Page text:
Monitoring a model isn’t the same as monitoring a web server, or a database. For those, you mainly want to check that they’re still running, and keep an eye on their resources. That’s easy enough.
With machine learning, monitoring needs to be designed in tandem with the model. This makes sense; say you want to check whether a model’s inputs are drifting - then you need a baseline that you can compare against. The baseline comes from the training data, which of course is different for every model.
To make this work, you need to deploy a special metrics-gathering service that sits next to the bank balance prediction model. Think of this as the model’s buddy; it watches everything that goes in and out, and does some calculations to see if anything looks unusual.
An example of something unusual could be if you see bank transactions that don’t fit the assumptions you made during training. Another example is if we predict a bank balance that seems statistically unlikely, e.g. yesterday it was £1,000 but today we predict £10,000,000!
In this scenario, the tool we’d recommend is Alibi Detect, from Seldon (especially if you were already using Seldon to deploy and serve the model). Alibi lets you deploy a detector - that’s the thing which calculates metrics - alongside any model.
We would then plumb all the model metrics into Prometheus, a popular open source monitoring and alerting system. The benefit of Prometheus is it can serve as a central place for all application monitoring, including models, but also web services, databases, etc.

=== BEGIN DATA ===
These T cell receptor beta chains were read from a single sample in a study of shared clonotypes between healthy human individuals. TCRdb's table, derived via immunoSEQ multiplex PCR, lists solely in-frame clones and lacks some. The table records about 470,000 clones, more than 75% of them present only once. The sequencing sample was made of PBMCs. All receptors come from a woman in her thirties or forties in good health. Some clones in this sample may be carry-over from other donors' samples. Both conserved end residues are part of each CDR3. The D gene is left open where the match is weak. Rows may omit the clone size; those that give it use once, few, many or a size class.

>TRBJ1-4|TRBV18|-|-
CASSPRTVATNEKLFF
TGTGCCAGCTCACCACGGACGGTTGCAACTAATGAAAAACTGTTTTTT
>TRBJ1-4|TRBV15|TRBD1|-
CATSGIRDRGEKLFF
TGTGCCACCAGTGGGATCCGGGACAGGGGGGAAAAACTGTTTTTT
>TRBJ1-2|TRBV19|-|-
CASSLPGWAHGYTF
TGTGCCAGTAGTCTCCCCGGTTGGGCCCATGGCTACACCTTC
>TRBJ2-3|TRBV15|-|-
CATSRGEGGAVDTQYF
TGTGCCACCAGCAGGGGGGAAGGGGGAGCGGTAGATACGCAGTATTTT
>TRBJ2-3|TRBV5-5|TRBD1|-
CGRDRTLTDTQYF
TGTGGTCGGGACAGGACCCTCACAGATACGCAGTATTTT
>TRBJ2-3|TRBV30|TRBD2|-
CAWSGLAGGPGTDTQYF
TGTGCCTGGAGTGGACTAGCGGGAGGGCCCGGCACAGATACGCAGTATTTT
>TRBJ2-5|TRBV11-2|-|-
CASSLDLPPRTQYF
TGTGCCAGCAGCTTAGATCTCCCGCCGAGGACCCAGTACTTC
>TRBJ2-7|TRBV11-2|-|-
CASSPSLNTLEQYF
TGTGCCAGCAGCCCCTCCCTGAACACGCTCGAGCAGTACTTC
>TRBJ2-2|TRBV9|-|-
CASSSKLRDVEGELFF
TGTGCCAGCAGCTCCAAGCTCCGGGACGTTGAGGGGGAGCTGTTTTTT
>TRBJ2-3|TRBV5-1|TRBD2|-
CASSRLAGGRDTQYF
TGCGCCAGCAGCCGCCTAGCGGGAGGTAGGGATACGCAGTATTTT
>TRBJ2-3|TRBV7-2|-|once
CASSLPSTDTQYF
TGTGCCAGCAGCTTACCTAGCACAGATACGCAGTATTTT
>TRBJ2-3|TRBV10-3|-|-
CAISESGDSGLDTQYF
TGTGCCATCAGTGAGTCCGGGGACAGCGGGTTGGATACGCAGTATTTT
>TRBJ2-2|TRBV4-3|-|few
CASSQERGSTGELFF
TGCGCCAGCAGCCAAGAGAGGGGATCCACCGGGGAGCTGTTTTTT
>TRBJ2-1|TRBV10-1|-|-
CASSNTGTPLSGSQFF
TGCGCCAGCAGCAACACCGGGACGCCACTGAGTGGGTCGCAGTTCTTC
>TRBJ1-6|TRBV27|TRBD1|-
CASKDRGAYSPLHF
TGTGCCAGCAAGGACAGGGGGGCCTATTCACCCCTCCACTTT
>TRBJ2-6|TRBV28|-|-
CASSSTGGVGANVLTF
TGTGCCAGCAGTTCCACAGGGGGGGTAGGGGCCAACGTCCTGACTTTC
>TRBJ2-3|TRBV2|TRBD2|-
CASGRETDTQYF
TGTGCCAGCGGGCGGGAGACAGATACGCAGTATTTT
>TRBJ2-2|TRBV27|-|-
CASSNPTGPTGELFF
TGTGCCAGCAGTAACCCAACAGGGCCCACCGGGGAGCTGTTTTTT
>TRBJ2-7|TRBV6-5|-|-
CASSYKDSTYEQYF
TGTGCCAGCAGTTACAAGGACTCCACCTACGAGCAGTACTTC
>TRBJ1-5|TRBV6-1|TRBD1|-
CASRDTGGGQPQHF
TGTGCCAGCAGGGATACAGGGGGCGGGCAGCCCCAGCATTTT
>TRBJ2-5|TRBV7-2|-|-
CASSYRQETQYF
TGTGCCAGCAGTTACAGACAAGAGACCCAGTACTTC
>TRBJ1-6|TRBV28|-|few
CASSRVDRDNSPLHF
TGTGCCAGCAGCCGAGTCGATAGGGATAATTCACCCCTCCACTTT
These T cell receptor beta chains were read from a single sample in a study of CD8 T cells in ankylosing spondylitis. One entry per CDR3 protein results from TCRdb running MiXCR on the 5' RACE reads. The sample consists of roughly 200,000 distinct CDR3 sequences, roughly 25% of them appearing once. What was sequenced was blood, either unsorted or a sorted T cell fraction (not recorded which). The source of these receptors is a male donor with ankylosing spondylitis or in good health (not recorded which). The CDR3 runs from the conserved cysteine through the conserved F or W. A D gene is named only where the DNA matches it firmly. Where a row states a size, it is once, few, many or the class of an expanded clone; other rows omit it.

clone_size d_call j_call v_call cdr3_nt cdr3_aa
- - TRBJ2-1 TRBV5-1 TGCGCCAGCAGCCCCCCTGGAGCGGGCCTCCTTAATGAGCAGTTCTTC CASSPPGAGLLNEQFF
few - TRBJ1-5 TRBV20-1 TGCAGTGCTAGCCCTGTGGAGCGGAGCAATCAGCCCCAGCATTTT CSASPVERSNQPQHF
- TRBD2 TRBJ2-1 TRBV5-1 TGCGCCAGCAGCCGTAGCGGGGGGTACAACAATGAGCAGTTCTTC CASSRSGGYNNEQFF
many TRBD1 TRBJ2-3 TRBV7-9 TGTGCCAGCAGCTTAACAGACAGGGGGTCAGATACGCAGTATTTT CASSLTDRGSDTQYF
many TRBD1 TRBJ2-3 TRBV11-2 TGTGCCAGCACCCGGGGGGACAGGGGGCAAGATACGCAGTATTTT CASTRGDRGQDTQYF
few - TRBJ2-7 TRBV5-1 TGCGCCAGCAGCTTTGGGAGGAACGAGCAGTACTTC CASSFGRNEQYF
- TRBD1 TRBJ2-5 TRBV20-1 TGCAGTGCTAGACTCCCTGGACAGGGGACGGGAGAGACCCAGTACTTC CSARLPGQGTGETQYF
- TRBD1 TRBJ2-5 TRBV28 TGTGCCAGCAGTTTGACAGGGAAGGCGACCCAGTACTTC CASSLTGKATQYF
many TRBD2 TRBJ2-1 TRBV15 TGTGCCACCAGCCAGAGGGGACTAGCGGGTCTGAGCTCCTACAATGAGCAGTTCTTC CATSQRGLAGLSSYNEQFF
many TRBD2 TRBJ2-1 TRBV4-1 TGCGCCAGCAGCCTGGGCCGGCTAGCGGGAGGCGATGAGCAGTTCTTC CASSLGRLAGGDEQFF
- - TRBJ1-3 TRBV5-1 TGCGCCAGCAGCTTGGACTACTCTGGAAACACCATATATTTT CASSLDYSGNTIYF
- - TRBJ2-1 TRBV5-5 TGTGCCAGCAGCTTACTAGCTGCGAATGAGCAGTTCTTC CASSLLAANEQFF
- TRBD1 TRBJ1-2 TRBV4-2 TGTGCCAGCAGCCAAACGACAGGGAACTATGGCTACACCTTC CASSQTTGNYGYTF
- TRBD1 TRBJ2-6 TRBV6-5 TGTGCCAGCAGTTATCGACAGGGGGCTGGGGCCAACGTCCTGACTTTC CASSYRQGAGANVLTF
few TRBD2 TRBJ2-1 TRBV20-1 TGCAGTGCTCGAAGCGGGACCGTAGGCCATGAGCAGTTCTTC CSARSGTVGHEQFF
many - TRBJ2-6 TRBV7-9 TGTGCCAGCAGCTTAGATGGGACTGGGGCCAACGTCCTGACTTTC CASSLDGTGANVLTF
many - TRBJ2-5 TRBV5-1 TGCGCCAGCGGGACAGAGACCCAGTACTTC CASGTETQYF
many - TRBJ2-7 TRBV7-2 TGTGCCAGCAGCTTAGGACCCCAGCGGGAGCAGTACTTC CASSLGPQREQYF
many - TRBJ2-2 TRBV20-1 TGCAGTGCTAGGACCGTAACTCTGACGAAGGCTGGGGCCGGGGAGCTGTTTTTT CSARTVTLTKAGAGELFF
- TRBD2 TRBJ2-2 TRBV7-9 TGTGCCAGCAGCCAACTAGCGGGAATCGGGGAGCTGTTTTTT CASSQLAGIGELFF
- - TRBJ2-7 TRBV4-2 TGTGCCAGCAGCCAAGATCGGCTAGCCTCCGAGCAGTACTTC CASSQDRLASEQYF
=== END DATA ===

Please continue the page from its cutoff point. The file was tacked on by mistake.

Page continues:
Finally, we would need dashboards. Grafana plays nicely with Prometheus and, because Prometheus has metrics from all our application components, not only models, those dashboards could give us real-time insights into how the entire solution is performing.
Don’t fly blind
With no visibility into what your model is doing in production then you can’t act to fix any problems that occur due to unknown data inputs. Businesses could be given inaccurate financial predictions – lulled into a false sense of security by the poorly performing model. Potentially with catastrophic consequences for their business.
Often bad information is worse than no information, as it fills you with misplaced confidence and encourages you to make poor decisions.
A machine learning solution is only as good as its weakest point. You could have the best algorithm in the world but if it's been trained on data that’s out of date (and you don’t know about it) then you’re in for trouble.
A model monitoring solution allows you to act quickly and update your models when they start to drift away from producing sensible results. You don’t want to be in a situation where you’re finding out that your models are no good by having to wait for your users to tell you or (worse) they become disillusioned and stop using your service altogether.
By receiving alerts from the monitoring solution that your results are beginning to drift, your data scientists can start investigating the problem immediately and working on updating the model before it has had a significant impact on your customers.